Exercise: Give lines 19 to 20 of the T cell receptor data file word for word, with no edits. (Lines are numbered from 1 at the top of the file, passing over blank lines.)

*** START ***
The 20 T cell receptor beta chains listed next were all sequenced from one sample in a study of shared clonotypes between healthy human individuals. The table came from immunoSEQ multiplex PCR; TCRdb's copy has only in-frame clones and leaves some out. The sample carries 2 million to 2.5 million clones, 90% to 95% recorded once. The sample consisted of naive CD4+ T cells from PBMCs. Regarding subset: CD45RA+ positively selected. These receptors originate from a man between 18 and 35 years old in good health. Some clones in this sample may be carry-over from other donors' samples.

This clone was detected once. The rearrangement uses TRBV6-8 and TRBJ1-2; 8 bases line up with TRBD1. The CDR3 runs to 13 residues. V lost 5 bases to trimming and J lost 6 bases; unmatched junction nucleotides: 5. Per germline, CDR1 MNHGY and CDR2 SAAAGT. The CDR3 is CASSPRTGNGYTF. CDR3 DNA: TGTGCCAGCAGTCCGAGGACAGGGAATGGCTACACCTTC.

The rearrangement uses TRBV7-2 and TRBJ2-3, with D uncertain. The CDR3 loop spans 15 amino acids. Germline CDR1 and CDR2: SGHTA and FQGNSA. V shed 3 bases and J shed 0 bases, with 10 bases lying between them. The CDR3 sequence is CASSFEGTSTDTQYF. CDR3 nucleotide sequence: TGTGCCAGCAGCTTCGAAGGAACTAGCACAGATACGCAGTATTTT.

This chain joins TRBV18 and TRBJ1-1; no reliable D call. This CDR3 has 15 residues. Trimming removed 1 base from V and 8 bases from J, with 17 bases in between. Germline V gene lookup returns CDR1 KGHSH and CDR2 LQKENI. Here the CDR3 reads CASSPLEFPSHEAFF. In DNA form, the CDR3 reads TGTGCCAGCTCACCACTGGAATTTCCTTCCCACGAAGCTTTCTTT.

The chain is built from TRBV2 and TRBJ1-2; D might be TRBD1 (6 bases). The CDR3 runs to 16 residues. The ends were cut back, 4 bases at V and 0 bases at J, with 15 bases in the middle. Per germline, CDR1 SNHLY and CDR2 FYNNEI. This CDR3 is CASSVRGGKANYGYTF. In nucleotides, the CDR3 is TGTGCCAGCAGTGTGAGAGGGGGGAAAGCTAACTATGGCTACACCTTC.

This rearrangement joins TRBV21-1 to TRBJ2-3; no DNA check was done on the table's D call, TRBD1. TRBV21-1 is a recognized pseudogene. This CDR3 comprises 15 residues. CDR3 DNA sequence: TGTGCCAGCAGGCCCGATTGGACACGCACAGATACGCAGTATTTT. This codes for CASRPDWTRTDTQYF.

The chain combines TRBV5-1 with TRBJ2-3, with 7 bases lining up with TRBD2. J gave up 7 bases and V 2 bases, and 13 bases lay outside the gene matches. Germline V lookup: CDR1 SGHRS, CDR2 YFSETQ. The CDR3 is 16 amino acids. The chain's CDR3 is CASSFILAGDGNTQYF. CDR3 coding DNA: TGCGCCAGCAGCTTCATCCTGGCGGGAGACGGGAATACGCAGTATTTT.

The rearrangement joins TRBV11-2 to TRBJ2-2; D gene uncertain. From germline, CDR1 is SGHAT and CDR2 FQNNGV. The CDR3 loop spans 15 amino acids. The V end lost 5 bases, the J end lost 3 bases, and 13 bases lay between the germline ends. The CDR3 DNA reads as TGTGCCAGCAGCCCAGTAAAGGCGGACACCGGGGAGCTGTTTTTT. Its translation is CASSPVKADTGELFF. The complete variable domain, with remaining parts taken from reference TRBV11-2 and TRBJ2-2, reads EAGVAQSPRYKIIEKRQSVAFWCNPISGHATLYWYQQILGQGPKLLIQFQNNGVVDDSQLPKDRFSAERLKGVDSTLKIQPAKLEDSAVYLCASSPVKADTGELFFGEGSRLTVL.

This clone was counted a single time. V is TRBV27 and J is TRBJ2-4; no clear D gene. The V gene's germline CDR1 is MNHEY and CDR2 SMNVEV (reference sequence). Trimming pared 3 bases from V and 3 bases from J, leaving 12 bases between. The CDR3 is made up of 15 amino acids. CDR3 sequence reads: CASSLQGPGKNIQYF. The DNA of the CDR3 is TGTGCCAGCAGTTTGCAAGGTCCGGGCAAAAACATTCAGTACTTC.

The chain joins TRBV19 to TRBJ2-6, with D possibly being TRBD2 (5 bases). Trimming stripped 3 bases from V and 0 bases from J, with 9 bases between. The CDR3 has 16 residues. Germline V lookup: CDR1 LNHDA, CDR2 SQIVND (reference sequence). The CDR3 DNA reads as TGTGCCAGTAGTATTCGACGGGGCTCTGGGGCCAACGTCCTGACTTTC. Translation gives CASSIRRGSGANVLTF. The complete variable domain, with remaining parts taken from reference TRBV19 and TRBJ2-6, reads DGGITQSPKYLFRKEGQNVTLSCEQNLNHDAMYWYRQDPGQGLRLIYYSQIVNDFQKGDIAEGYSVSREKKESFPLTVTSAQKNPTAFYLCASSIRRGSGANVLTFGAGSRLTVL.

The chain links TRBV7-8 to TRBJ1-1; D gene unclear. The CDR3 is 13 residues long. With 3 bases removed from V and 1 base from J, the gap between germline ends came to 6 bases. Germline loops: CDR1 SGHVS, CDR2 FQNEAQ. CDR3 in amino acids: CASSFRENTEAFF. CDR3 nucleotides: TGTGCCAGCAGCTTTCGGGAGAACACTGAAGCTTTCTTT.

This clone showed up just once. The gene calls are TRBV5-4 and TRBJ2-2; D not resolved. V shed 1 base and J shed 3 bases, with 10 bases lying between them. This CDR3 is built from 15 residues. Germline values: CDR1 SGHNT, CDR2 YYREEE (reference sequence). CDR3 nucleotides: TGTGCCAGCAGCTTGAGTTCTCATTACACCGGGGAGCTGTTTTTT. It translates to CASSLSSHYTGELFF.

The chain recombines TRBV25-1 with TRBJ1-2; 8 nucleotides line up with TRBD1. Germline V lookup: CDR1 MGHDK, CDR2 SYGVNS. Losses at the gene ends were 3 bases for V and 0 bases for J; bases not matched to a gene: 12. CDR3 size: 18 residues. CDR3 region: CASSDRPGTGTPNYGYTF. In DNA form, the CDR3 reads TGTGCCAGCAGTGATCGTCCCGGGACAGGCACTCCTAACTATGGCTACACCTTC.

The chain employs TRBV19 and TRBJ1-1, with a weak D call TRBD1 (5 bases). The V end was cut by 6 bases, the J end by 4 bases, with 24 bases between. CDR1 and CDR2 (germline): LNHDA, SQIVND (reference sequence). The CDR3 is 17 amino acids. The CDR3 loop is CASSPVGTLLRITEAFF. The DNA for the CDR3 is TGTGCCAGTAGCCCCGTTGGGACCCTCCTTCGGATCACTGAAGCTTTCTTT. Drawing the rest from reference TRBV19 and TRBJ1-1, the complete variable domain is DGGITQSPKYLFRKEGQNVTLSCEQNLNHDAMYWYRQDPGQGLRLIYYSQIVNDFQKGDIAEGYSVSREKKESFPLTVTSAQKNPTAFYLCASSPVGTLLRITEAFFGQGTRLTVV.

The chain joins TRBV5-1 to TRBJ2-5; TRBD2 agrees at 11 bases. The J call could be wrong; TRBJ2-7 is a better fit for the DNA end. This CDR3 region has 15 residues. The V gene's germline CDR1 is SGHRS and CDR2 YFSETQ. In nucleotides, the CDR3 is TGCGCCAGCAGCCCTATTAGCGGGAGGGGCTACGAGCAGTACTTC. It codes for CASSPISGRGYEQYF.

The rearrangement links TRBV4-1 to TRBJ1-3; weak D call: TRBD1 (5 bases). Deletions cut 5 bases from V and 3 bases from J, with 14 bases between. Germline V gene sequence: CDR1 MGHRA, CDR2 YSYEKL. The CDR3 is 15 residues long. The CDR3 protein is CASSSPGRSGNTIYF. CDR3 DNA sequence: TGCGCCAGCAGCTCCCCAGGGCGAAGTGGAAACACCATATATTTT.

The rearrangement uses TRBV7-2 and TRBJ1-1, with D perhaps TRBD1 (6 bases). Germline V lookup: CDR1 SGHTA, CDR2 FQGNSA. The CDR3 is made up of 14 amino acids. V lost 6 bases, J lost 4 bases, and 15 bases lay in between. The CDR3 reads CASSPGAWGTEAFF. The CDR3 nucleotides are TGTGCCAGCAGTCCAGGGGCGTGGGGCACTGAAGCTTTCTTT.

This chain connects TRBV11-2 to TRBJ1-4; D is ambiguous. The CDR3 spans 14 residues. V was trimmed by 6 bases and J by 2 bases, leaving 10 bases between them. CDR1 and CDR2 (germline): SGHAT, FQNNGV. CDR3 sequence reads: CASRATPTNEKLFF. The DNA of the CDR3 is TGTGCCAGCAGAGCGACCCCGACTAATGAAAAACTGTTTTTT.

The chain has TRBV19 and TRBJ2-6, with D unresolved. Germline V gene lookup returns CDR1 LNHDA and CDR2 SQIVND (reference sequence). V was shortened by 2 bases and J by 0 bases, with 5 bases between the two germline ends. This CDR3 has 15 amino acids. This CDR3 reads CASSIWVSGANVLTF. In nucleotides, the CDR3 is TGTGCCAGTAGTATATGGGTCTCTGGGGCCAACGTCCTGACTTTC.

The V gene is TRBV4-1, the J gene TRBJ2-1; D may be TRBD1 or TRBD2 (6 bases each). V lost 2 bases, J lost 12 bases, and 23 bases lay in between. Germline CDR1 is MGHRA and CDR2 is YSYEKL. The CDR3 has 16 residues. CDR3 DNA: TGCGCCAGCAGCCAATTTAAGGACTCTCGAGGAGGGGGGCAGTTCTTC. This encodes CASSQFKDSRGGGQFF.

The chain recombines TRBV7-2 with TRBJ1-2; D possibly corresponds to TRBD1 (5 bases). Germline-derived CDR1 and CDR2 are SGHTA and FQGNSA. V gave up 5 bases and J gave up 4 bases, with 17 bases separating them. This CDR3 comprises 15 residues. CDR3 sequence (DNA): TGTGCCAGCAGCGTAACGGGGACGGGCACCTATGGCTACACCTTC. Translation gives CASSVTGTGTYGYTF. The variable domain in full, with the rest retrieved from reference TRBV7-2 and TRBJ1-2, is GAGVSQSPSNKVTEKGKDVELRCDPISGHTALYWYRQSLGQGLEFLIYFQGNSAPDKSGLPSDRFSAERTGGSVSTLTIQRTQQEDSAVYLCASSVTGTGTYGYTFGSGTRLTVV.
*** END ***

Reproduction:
The chain has TRBV19 and TRBJ2-6, with D unresolved. Germline V gene lookup returns CDR1 LNHDA and CDR2 SQIVND (reference sequence). V was shortened by 2 bases and J by 0 bases, with 5 bases between the two germline ends. This CDR3 has 15 amino acids. This CDR3 reads CASSIWVSGANVLTF. In nucleotides, the CDR3 is TGTGCCAGTAGTATATGGGTCTCTGGGGCCAACGTCCTGACTTTC.

The V gene is TRBV4-1, the J gene TRBJ2-1; D may be TRBD1 or TRBD2 (6 bases each). V lost 2 bases, J lost 12 bases, and 23 bases lay in between. Germline CDR1 is MGHRA and CDR2 is YSYEKL. The CDR3 has 16 residues. CDR3 DNA: TGCGCCAGCAGCCAATTTAAGGACTCTCGAGGAGGGGGGCAGTTCTTC. This encodes CASSQFKDSRGGGQFF.